Last year, I wrote about how 2012’s Super Bowl was more political than many people may have realized: “I’m sure many people will balk at the idea of politics mixing with sports – usually they are seen as being mutually exclusive – a somewhat ‘safe’ topic of discussion rather than the ‘risky’ topics of religion and politics. But politics and the Super Bowl have a history…”
In 2010, CBS aired a watered-down version of Tim Tebow’s conservative anti-abortion ad, but rejected a liberal ad that portrayed gay men positively. In 2011, FOX Sports took in $195 million through Super Bowl ad revenue for their parent company “News Corp,” whose subsidiaries (FOX News, The Wall Street Journal, etc) are nothing more than conservative propaganda masquerading as news.
And in 2012, there again was an anti-abortion ad campaign, as well as an ad that featured the abusive practice of greyhound racing. Also, the Super Bowl was being held in Indiana, which was embroiled in a battle between anti-union “Right to Work” advocates and union-entities – such as the NFL. (Check out last year’s entry for more detail: http://waitiseesomething.com/2012/02/04/political-super-bowl/)
As famed naturalist John Muir once wrote, “When we try to pick out anything by itself, we find it hitched to everything else in the universe.” It is with that sentiment that I present 2013’s Political Super Bowl.
To begin, a couple of background points:
- At a time when the nation is the most politically divided it’s been since the Civil War, much of that division comes from outlets such as FOX News and Rush Limbaugh, claiming that President Obama and Democrats are evil socialists. It’s important to note that, while such claims are ignorant and false, the NFL is legitimately socialist, and it seems to be working pretty well for them.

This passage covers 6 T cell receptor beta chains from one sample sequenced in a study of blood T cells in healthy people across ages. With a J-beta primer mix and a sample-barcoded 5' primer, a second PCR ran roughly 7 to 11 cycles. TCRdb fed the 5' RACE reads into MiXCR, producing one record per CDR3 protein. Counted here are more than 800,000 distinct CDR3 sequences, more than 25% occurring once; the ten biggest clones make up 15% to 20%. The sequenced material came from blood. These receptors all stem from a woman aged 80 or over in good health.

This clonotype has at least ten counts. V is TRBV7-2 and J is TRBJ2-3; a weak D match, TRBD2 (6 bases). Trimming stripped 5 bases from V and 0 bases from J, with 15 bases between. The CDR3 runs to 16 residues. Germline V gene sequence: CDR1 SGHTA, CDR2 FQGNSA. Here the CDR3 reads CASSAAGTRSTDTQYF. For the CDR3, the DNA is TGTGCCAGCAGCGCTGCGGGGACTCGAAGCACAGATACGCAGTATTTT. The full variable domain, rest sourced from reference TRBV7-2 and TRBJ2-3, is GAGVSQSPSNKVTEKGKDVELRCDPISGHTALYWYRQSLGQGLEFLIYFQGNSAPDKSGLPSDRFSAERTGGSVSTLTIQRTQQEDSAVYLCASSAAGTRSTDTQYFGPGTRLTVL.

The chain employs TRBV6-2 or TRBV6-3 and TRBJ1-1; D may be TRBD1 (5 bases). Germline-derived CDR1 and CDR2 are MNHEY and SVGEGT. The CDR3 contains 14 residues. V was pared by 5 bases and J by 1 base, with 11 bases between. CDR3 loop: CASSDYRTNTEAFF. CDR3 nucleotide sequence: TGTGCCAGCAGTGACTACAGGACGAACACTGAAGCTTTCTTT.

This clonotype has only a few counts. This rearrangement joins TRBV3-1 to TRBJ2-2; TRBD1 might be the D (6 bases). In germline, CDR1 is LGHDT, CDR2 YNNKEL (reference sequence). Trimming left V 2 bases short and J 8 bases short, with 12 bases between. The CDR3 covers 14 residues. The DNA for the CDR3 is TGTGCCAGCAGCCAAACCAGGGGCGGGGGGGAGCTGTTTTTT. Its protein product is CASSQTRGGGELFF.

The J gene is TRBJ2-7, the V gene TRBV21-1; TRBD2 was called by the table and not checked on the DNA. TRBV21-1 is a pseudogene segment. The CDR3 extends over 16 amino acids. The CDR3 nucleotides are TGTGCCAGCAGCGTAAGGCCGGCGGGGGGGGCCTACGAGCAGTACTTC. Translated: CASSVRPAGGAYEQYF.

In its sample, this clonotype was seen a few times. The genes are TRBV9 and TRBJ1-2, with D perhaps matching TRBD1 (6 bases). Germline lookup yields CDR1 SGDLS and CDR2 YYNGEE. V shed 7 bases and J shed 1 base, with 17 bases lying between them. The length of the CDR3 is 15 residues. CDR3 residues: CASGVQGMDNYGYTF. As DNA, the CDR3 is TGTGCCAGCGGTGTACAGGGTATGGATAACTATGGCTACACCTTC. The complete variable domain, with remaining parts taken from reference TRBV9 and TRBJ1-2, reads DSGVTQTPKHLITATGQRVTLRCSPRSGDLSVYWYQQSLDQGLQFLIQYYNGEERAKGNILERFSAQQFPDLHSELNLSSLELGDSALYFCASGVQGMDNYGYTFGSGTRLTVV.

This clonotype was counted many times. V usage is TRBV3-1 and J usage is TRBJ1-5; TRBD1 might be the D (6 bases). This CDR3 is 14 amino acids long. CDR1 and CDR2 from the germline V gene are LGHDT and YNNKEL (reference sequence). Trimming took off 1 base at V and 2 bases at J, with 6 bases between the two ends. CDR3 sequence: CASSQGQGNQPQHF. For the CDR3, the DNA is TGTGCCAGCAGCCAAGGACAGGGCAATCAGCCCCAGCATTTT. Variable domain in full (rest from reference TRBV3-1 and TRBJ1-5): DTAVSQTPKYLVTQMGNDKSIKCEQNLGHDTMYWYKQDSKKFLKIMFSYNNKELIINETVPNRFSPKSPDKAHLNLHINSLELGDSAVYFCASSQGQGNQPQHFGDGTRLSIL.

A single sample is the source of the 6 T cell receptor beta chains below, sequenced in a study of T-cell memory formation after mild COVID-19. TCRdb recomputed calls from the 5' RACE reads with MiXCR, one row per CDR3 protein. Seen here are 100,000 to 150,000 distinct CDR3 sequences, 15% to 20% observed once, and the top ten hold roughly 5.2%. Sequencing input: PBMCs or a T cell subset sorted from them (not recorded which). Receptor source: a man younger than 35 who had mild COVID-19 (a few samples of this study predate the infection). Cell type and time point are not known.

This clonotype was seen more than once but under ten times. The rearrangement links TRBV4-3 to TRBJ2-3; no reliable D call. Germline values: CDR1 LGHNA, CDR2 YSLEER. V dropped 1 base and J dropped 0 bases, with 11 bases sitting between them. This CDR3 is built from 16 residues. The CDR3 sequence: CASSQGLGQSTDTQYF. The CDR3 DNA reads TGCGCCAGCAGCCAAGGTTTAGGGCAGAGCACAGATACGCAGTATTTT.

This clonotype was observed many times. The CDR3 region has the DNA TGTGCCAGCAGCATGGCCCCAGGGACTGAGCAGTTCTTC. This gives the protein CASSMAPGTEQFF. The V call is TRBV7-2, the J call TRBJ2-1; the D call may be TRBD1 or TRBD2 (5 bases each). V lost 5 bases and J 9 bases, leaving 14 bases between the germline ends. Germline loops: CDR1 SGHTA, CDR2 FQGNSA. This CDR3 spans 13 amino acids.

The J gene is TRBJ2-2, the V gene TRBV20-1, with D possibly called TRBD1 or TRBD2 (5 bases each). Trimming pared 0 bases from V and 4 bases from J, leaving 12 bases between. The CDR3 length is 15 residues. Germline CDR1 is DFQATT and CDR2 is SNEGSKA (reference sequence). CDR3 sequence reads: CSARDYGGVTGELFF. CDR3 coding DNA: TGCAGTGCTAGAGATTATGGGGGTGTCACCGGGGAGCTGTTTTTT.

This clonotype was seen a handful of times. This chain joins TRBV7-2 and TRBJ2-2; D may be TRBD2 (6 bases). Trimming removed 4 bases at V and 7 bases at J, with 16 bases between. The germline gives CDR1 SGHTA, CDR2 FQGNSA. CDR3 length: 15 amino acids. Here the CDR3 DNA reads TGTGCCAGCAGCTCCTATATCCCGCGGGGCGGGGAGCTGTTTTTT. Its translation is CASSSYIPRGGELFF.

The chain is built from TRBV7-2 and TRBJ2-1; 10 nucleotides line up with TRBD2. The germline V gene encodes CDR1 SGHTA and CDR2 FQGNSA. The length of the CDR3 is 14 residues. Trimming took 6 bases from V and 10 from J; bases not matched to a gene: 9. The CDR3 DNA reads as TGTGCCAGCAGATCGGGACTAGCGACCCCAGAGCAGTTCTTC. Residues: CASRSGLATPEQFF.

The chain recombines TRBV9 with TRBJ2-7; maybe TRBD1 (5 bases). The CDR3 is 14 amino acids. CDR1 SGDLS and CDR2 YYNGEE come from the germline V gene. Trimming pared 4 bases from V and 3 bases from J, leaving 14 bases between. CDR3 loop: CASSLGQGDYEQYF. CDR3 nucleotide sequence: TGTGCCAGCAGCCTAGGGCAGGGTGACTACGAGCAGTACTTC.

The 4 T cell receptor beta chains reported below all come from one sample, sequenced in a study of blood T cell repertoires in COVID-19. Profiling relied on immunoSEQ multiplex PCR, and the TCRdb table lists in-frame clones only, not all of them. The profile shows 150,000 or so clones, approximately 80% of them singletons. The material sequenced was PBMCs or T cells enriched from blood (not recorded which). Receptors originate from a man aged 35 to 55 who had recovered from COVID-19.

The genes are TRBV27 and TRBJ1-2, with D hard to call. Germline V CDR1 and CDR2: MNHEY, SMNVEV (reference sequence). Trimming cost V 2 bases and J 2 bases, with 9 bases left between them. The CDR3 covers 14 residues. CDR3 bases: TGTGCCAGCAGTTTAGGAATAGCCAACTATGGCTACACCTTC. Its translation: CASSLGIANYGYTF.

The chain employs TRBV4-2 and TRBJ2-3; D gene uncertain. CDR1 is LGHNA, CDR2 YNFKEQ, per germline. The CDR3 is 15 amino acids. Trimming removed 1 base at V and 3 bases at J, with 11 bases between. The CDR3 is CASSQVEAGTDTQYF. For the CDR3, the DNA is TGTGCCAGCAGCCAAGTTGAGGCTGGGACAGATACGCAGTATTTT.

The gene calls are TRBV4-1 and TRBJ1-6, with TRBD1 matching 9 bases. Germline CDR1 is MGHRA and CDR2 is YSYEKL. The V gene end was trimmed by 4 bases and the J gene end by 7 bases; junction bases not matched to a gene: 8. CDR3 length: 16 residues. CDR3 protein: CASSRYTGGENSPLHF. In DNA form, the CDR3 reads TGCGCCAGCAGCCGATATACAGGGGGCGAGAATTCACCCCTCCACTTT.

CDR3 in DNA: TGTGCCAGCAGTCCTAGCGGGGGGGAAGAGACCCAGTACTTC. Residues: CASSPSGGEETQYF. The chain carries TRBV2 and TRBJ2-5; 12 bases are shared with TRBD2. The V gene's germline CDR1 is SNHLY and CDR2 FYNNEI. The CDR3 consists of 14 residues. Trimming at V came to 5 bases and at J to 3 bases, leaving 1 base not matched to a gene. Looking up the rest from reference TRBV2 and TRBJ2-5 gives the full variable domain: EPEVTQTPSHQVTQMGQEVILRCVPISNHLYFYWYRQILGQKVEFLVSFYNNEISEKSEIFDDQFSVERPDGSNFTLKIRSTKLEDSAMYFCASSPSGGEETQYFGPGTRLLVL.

- Meanwhile, many NFL owners and players overwhelmingly favored Mitt Romney in last year’s election. NY Jets owner Woody Johnson is even being floated as a potential Republican replacement for Senator Bob Menendez (D-NJ) if he is forced to resign, leaving Governor Chris Christie to appoint his replacement. And earlier in the 2012-2013 NFL season, anti-union Governor of Wisconsin, Scott Walker, voiced his displeasure with the anti-union “replacement refs.” Apparently, getting rid of unions was fine for teachers, but not when it affects a “real” American institution such as football!
This year’s Super Bowl will hit on several issues:
- Members of the Super Bowl competitors, the Baltimore Ravens and the San Francisco 49ers, have very publicly come out on different sides on gay rights in the lead-up to the big game. Chris Culver, 49er cornerback, first made news on January 30,when he declared that he wouldn’t tolerate having any gay teammates: “No, we don’t got no gay people on the team, they gotta get up out of here if they do. Can’t be with that sweet stuff. Nah…can’t be…in the locker room man. Nah.”Culver’s fellow 49er teammates seemed to echo his anti-gay stance by claiming that they only participated in the pro-gay “It Gets Better” campaign because they thought it was anti-bullying in general, rather than bringing awareness to kids being bully specifically because they’re gay.
Conversely, Raven linebacker, Brendon Ayanbadejo, has publicly criticized such anti-gay comments, saying that he hopes Culver will learn from this mistake. He is a straight ally to the gay community, and has brought his philosophy into the Ravens’ locker room:
“I’ve preached since Day 1 to my teammates, there are certain words you can’t say. When they’re around me, they know, if B.A. is around, you can’t say gay in a derogatory manner. You can’t say the three-letter ‘F’ word.”
- In an ad touted as the one that “Coke and Pepsi don’t want you to see,” SodaStream hits at the fact that American’s use far too many plastic bottles, which contributes to “enough trash every year to cover the state of Texas — twice.” This comes on the heels of a disingenuous ad campaign from Coca-Cola to obscure soda’s role in America’s obesity epidemic. You can only see the ad online, because CBS has bowed to pressure from Coke and Pepsi, and has pulled it from their Super Bowl line-up.
- And just as with last year’s Super Bowl, the venue itself is tied up in politics. New Orlean’s Superdome is hosting the game, which is the first time since the city was ravaged by Hurricane Katrina in 2005. Contrary to the Republican claim that private corporations do everything themselves (“I built that!”), American tax payers gave $470 million to fund reconstruction and renovations. There is currently only one NFL facility in the country built solely with private funds.